Critical dimensions in semiconductor manufacturing are in the deep sub-micron and nanometer range. Over time, specialized measurement systems suitable for these dimensions have been developed with the necessary accuracy and resolution for process control. As dimensions in industrial micro-manufacturing extend into the micro-scale, the technologies and capabilities of semiconductor metrology systems are enabling new generations of micro-manufacturing metrology systems.
Semiconductor scale integration-the number of transistors per square inch-has reached levels that might have seemed impossible only 10 years ago. For example, the complementary metal–oxide–semiconductor (CMOS) wiring in a Pentium4 microprocessor uses metal lines less than 150 nanometers (6 microinches) wide, and contains more than 300 million transistors-10,000 times more than the first microprocessor in 1984. In simpler terms, a greeting card that plays “Happy Birthday” contains thousands of times more computing power than the world’s first computer-the Sperry Univax.
Today, nearly 40 years after the development of the integrated circuit, semiconductor manufacturing technologies are starting to be used to make a wide range of industrial products smaller, faster, cheaper and smarter. Like all manufacturing processes, these micro-manufacturing techniques require metrology to control critical dimensions. These metrology systems need to be capable of highly accurate and precise measurements of very small features. They combine the best design practices of traditional industrial metrology systems with the leading-edge capabilities of semiconductor manufacturing to measure micro-scale dimensions of manufactured parts.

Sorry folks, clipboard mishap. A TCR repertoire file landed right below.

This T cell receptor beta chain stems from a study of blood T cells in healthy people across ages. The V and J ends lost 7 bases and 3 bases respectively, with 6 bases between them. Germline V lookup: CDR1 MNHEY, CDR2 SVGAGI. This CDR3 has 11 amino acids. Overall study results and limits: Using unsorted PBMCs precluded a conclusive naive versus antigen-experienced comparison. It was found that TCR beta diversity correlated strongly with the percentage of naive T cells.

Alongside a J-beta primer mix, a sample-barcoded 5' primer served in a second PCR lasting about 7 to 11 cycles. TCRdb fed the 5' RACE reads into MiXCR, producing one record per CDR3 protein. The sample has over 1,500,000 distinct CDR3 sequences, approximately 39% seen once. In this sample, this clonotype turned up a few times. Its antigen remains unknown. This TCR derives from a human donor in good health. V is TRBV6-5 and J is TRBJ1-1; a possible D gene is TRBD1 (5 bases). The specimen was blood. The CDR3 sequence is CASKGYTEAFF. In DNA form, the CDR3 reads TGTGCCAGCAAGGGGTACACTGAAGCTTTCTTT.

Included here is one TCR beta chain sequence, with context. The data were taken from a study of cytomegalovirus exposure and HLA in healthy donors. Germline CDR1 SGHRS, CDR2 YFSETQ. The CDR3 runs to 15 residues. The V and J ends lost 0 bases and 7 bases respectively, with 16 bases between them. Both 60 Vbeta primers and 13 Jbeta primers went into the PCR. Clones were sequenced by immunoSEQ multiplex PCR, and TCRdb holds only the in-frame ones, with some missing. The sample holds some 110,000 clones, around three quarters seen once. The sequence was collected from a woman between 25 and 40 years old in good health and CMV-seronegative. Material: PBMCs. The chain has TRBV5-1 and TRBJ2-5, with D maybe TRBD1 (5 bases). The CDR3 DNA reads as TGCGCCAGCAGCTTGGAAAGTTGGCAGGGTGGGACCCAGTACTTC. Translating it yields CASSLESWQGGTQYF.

Semiconductor process metrology uses a number of techniques and methods to characterize and control the various patterning, deposition and etching steps used to form micro-scale features. Nearly all of these measurement techniques are noncontact, as the features being measured are far too small and too sensitive to be touched. In fact, many semiconductor wafer measurements are inferred from electrical or optical properties, rather than being measured directly.
Industrial micro-manufacturing shares many of these same requirements. Micro-fabricated parts often are too small or too fragile to be touched so conventional measurement tools such as tactile coordinate measuring systems (CMMs) are not suitable. Common examples in industry are wiring connections in flat panel televisions, drug-coated stents used to repair blocked coronary arteries and the printer heads in disposable ink-jet print cartridges.
Often, the size of features on these components are in the range of 100 microns or less, with tolerances of ±0.1 micron (100 nanometers) or less. To measure such features with precision requires a metrology tool with repeatability in the range of 10 nanometers (3 sigma) or better, for measurements within the optical field of view and point-to-point.